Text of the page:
Final Basel III to have muted impact on most Asia-Pacific banks

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The potential impact on minimum required capital from the final Basel III regime will be muted across most APAC banking jurisdictions, which have generally adopted more conservative regulatory approaches and make less use of internal models than in Europe to estimate risk-weights.

The impact of the final rules will be much higher in Europe because banks there rely more heavily on internal models, which are affected by the Basel III output floor that ties modelled estimates to a fixed proportion of standardised supervisory
risk-weightings.

The Basel Committee on Banking Supervision’s February 2022 monitoring report (using end-June 2021 balance sheets) estimates a fully phased-in implementation of the final Basel III framework could even lower the Tier 1 minimum required capital for internationally active large APAC banks (disclosed as the rest of the world category but mainly APAC) by an average of 5.5%. This compares with an increase in Tier 1 requirements of 18.0% and 4.7%, respectively, for the large European and American banks.

Although many APAC banking jurisdictions have made progress in implementing the final Basel III rules, timelines have been inconsistent or uncertain in many markets. Still, for banking systems where authorities are Basel committee members and so committed to applying the final framework, we believe they will do so in a largely faithful manner. Major systems led by Australia, followed by Japan, Hong Kong and Singapore, have scheduled full implementation. We expect these jurisdictions, all members of the Basel committee, to continue their progress in 2023.

Australia has finalised its domestic implementation of the framework, effective as of 1 January 2023, and Singapore has indicated it will hold its domestic banks to the same go-live timeline. Hong Kong has said that revised frameworks for credit and operational risks, including the output floor, would take effect six months later in July 2023, and market and credit valuation adjustment (CVA) risks no earlier than January 2024.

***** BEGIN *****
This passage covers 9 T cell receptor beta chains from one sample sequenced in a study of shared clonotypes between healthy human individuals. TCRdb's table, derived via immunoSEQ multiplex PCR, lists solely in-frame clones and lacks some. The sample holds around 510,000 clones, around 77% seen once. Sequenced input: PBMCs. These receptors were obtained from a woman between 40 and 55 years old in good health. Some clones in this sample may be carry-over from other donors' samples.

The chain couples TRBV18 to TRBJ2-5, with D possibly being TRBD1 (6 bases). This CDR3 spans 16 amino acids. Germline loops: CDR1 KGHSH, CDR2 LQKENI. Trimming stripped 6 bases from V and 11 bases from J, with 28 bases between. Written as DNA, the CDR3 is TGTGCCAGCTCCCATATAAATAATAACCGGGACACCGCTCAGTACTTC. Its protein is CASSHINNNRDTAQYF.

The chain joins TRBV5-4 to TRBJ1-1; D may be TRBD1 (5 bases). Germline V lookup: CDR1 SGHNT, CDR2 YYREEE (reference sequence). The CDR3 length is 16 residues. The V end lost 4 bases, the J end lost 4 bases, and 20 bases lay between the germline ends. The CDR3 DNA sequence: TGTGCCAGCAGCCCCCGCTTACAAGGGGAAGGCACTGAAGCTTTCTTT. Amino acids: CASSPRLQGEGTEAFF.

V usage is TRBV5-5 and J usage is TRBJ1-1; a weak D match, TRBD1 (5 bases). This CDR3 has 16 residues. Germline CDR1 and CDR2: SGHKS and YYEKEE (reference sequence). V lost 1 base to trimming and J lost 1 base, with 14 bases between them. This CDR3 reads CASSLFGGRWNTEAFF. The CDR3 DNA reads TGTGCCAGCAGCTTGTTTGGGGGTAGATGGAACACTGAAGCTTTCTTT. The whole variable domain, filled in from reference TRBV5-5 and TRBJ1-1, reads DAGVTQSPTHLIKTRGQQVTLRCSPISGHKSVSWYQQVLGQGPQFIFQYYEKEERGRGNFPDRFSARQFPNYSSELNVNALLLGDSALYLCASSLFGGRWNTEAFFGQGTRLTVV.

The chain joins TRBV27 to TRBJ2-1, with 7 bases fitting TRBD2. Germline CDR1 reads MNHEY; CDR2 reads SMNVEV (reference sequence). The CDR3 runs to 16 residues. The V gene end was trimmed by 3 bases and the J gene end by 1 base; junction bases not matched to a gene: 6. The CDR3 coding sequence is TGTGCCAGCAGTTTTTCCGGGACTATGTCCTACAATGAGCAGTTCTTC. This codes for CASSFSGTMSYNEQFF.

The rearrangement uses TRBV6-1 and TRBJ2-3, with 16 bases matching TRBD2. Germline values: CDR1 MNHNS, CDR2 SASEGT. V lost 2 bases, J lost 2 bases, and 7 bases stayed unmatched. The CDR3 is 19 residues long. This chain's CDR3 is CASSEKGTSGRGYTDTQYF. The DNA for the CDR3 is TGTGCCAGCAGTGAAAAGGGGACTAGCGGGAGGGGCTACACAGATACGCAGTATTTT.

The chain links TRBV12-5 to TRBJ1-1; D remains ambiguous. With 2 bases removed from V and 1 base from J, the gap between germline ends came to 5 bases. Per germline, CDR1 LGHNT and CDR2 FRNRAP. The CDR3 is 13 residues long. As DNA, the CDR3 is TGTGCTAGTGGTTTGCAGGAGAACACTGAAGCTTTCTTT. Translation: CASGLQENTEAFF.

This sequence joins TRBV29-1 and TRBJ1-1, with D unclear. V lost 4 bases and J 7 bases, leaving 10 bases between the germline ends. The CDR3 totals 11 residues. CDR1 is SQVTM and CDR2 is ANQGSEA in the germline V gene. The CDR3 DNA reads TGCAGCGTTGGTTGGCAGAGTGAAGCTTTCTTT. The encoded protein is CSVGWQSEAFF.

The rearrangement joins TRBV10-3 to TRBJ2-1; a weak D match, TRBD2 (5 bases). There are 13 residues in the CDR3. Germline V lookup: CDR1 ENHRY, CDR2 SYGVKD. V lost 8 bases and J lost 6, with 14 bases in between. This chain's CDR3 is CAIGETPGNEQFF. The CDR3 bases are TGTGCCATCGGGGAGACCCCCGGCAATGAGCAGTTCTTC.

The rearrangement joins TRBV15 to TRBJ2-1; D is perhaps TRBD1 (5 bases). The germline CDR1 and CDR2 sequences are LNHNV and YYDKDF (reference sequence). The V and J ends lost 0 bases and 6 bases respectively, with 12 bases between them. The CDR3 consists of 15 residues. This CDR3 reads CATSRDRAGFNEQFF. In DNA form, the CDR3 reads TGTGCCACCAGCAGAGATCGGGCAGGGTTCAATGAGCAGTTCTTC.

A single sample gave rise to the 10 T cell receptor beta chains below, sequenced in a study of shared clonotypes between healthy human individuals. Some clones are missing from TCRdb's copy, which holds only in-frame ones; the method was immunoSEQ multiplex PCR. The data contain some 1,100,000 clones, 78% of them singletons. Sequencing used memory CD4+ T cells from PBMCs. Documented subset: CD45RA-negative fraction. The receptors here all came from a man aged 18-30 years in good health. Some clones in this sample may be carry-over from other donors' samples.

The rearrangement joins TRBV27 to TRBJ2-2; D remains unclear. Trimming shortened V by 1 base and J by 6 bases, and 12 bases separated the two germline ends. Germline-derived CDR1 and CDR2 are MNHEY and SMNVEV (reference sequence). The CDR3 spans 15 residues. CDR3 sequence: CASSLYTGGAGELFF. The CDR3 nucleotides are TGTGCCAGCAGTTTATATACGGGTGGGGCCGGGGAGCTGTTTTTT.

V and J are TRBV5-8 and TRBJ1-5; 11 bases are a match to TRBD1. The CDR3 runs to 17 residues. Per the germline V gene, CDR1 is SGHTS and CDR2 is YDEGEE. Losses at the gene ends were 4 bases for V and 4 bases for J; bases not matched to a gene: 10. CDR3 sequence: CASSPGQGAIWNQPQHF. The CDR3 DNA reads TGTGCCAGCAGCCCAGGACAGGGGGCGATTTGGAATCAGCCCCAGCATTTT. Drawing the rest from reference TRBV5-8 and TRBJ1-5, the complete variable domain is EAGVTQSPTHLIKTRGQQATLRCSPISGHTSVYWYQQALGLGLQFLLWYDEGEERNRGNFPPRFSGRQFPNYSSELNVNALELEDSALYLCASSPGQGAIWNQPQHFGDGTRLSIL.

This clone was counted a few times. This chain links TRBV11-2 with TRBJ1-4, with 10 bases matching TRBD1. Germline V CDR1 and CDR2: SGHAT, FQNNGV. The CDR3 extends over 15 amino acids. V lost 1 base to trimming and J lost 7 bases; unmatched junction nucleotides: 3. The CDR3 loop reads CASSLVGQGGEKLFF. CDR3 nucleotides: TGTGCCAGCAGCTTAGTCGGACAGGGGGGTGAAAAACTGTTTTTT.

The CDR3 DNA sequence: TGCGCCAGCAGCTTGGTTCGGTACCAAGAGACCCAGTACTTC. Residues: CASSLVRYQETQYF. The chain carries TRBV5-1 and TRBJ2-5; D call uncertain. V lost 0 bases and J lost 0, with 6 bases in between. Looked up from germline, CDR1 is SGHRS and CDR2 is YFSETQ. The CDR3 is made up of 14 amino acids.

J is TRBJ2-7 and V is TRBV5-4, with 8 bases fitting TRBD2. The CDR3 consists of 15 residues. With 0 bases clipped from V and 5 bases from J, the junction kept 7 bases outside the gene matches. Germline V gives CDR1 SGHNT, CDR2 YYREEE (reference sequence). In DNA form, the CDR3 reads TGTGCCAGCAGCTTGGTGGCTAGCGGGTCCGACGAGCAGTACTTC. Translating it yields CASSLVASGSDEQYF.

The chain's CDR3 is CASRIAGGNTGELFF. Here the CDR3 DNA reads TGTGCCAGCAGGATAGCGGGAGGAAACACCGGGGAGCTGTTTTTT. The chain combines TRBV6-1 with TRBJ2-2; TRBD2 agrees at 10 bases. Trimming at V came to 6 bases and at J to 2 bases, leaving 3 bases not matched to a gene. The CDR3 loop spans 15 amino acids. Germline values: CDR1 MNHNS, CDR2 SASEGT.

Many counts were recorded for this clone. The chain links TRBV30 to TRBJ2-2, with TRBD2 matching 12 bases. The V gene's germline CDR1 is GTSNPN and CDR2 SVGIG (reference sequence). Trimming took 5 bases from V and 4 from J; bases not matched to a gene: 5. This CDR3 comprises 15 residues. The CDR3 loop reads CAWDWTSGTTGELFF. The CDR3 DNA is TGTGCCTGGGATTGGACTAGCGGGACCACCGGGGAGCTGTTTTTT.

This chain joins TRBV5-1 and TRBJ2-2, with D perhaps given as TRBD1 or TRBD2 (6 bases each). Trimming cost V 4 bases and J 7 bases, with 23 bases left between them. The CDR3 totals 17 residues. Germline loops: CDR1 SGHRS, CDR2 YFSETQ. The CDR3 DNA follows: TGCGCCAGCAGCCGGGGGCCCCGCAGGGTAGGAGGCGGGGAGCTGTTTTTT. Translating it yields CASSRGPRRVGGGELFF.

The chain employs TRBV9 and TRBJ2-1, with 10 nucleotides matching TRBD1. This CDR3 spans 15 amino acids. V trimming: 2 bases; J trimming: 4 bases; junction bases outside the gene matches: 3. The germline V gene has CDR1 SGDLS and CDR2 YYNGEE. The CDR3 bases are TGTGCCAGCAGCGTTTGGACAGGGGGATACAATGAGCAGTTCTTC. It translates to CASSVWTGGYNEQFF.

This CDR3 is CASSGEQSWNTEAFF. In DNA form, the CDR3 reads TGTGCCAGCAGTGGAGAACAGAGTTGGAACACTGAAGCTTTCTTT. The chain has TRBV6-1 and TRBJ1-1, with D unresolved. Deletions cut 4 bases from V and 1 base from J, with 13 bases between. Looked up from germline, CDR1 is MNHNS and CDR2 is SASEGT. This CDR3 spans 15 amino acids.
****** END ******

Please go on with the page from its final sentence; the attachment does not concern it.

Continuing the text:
Japan, on the other hand, has extended its implementation to March 2024 for internationally active banks and domestic banks using internal models. South Korea, another Basel committee member, plans to implement the revised market risk and CVA measurements in 2023.

The final Basel III credit risk package, such as lower risk-weights for SME loans and loss-given default rates for business loans, were adopted early by all Korean banks except some small banks during 2020-2021, as part of a pandemic relief package. Implementation timescales for remaining APAC banking systems remain unclear. Still, other Basel member jurisdictions, such as China, India and Indonesia, are likely to be under moral suasion for a timely and full implementation even though clear plans have yet to be publicly disclosed. We expect China to progress its policy formulation during 2023 for capital, liquidity, market risk and CVA, although the timing for finalisation is uncertain.

Authorities in other APAC systems, particularly within emerging markets, have generally taken a more conservative prudential approach and do not permit using internal models (with a few exceptions). So, these jurisdictions face less of an impetus to implement the final framework, including the output floor. Vietnam, for example, is only fully transitioning to the Basel II framework in 2023 and does not permit the use of internal models. Sri Lanka has held discussions on advancing regulatory standards, but stresses to the banking sector from the economic crisis are likely to delay further progress. Even so, as Sri Lankan banks use the standardised approach to estimate credit risk, this would limit the impact on minimum capital requirements if the country were to shift to the final Basel III standard.